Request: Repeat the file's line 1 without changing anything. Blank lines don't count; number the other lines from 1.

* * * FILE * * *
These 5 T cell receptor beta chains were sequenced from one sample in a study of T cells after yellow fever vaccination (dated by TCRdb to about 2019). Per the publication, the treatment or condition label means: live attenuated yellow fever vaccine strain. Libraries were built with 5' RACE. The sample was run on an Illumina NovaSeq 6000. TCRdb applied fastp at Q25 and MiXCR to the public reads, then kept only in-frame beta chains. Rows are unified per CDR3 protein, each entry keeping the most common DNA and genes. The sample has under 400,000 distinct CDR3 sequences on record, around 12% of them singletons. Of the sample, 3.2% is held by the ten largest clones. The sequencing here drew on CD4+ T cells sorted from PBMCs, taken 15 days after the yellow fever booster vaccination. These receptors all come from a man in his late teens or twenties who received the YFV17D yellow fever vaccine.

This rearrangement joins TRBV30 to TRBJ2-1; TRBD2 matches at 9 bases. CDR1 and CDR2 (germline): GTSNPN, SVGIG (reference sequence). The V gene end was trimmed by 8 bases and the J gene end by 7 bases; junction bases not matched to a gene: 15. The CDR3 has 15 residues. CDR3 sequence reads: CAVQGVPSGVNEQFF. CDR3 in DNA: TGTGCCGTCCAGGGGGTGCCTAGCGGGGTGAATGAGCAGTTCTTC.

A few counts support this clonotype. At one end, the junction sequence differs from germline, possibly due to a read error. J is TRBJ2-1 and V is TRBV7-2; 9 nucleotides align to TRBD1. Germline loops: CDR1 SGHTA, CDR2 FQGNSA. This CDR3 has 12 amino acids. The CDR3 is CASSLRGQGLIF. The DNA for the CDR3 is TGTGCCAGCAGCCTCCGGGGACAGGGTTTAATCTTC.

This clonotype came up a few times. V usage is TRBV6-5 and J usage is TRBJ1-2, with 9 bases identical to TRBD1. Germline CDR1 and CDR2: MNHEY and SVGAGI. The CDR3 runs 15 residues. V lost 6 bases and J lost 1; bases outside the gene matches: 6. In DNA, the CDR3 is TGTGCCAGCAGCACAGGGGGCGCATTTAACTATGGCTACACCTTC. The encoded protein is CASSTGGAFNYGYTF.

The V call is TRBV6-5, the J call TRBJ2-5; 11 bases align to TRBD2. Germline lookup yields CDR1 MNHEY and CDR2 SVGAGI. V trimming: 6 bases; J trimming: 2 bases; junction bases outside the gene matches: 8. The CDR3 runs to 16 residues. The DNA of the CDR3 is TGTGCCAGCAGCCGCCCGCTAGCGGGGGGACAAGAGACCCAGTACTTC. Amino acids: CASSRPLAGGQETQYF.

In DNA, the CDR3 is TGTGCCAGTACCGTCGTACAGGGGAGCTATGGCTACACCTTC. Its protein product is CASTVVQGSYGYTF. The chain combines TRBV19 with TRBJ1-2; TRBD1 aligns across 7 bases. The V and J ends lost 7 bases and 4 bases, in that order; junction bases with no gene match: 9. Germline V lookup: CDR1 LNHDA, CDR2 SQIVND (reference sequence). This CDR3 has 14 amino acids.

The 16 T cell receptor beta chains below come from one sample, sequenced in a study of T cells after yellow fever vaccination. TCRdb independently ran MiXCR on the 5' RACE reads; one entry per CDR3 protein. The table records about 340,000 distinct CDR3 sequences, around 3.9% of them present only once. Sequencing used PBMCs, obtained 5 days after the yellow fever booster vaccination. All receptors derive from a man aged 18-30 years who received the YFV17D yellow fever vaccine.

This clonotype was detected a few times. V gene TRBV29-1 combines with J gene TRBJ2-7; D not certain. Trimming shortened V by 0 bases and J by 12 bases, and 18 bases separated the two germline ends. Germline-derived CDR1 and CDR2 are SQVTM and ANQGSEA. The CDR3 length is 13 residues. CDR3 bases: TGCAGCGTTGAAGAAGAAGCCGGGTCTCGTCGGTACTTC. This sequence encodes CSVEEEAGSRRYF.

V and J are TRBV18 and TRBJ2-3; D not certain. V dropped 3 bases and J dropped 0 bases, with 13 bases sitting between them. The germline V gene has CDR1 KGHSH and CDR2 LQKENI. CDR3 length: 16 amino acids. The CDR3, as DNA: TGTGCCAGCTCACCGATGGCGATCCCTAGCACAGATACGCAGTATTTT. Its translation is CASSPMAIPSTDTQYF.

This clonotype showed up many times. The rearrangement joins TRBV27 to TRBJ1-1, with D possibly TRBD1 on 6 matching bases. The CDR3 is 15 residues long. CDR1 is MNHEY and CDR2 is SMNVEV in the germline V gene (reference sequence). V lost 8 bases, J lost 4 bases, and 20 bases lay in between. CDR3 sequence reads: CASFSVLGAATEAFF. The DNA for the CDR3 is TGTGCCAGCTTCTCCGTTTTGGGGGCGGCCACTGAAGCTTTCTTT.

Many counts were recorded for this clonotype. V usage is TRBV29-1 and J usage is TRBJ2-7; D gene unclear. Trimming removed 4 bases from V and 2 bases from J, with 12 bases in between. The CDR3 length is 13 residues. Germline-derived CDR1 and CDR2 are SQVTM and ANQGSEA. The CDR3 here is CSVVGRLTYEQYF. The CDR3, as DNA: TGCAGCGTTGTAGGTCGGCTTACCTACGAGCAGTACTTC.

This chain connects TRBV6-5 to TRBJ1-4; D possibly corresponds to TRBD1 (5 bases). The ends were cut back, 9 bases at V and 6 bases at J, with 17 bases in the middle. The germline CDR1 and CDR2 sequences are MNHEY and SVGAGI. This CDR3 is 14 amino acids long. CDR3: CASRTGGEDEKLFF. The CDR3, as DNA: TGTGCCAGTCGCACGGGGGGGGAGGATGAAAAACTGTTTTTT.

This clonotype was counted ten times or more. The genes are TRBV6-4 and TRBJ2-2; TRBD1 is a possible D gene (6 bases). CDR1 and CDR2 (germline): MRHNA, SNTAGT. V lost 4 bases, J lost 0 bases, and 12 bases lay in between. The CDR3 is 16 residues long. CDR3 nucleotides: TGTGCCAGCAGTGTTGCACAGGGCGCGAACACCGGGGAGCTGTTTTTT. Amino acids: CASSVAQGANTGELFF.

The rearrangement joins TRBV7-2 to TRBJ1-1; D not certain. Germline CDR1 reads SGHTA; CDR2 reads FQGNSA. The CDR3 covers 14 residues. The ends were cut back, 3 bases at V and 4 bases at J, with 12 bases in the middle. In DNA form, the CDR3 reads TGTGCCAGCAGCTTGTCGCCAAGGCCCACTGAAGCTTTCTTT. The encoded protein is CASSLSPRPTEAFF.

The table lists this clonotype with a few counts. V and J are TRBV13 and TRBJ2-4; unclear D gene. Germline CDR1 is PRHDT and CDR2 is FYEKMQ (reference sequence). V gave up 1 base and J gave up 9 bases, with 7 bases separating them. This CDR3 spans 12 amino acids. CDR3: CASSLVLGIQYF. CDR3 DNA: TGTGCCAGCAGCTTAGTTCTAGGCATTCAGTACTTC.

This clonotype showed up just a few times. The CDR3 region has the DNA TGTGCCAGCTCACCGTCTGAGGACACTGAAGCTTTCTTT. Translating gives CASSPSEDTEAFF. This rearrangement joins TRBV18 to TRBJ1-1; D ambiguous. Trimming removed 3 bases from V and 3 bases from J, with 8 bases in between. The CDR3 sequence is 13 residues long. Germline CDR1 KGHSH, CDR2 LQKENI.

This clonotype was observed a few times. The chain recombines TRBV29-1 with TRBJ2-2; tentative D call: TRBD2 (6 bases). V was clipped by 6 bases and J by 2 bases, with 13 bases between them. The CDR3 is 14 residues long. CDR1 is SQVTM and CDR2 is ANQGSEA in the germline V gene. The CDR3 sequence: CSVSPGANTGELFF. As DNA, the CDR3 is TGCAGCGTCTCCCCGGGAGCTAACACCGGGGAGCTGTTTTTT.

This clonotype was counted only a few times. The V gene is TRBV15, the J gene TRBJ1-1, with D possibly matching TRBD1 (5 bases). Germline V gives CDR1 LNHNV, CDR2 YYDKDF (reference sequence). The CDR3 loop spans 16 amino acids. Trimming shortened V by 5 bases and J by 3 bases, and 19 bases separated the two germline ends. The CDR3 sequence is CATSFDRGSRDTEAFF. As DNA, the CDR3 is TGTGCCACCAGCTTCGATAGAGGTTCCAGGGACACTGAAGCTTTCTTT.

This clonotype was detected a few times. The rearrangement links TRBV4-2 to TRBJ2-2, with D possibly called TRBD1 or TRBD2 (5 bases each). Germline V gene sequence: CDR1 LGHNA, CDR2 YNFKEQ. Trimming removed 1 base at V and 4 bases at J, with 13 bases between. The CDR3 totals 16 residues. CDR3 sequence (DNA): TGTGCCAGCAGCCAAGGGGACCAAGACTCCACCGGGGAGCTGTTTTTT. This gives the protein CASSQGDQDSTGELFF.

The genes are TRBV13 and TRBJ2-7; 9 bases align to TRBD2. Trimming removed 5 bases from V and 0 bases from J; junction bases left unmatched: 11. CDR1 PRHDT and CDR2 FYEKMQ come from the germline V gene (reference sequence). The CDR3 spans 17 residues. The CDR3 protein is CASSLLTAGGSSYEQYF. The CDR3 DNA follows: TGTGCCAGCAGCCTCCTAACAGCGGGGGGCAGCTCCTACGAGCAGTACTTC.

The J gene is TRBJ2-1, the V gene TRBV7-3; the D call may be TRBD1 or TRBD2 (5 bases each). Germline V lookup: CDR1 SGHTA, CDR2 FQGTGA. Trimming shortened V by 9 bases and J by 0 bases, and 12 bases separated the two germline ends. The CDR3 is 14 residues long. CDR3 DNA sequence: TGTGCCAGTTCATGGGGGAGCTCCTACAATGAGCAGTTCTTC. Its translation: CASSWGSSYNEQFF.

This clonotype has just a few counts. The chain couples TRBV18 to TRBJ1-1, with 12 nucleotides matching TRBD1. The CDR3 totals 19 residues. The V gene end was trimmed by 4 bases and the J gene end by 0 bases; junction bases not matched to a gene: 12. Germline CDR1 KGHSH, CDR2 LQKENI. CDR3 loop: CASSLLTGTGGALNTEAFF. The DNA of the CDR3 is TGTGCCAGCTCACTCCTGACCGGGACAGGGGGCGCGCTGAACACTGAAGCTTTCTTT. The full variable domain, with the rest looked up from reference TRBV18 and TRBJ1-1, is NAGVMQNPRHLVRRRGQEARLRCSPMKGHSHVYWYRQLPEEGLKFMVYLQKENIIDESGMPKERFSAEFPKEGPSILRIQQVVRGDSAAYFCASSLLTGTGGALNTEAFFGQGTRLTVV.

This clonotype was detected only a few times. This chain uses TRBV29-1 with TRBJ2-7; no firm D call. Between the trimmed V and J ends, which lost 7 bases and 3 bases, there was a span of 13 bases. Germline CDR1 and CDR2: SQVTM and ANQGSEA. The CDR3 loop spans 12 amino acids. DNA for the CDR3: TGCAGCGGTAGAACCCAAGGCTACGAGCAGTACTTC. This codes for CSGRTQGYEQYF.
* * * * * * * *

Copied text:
These 5 T cell receptor beta chains were sequenced from one sample in a study of T cells after yellow fever vaccination (dated by TCRdb to about 2019). Per the publication, the treatment or condition label means: live attenuated yellow fever vaccine strain. Libraries were built with 5' RACE. The sample was run on an Illumina NovaSeq 6000. TCRdb applied fastp at Q25 and MiXCR to the public reads, then kept only in-frame beta chains. Rows are unified per CDR3 protein, each entry keeping the most common DNA and genes. The sample has under 400,000 distinct CDR3 sequences on record, around 12% of them singletons. Of the sample, 3.2% is held by the ten largest clones. The sequencing here drew on CD4+ T cells sorted from PBMCs, taken 15 days after the yellow fever booster vaccination. These receptors all come from a man in his late teens or twenties who received the YFV17D yellow fever vaccine.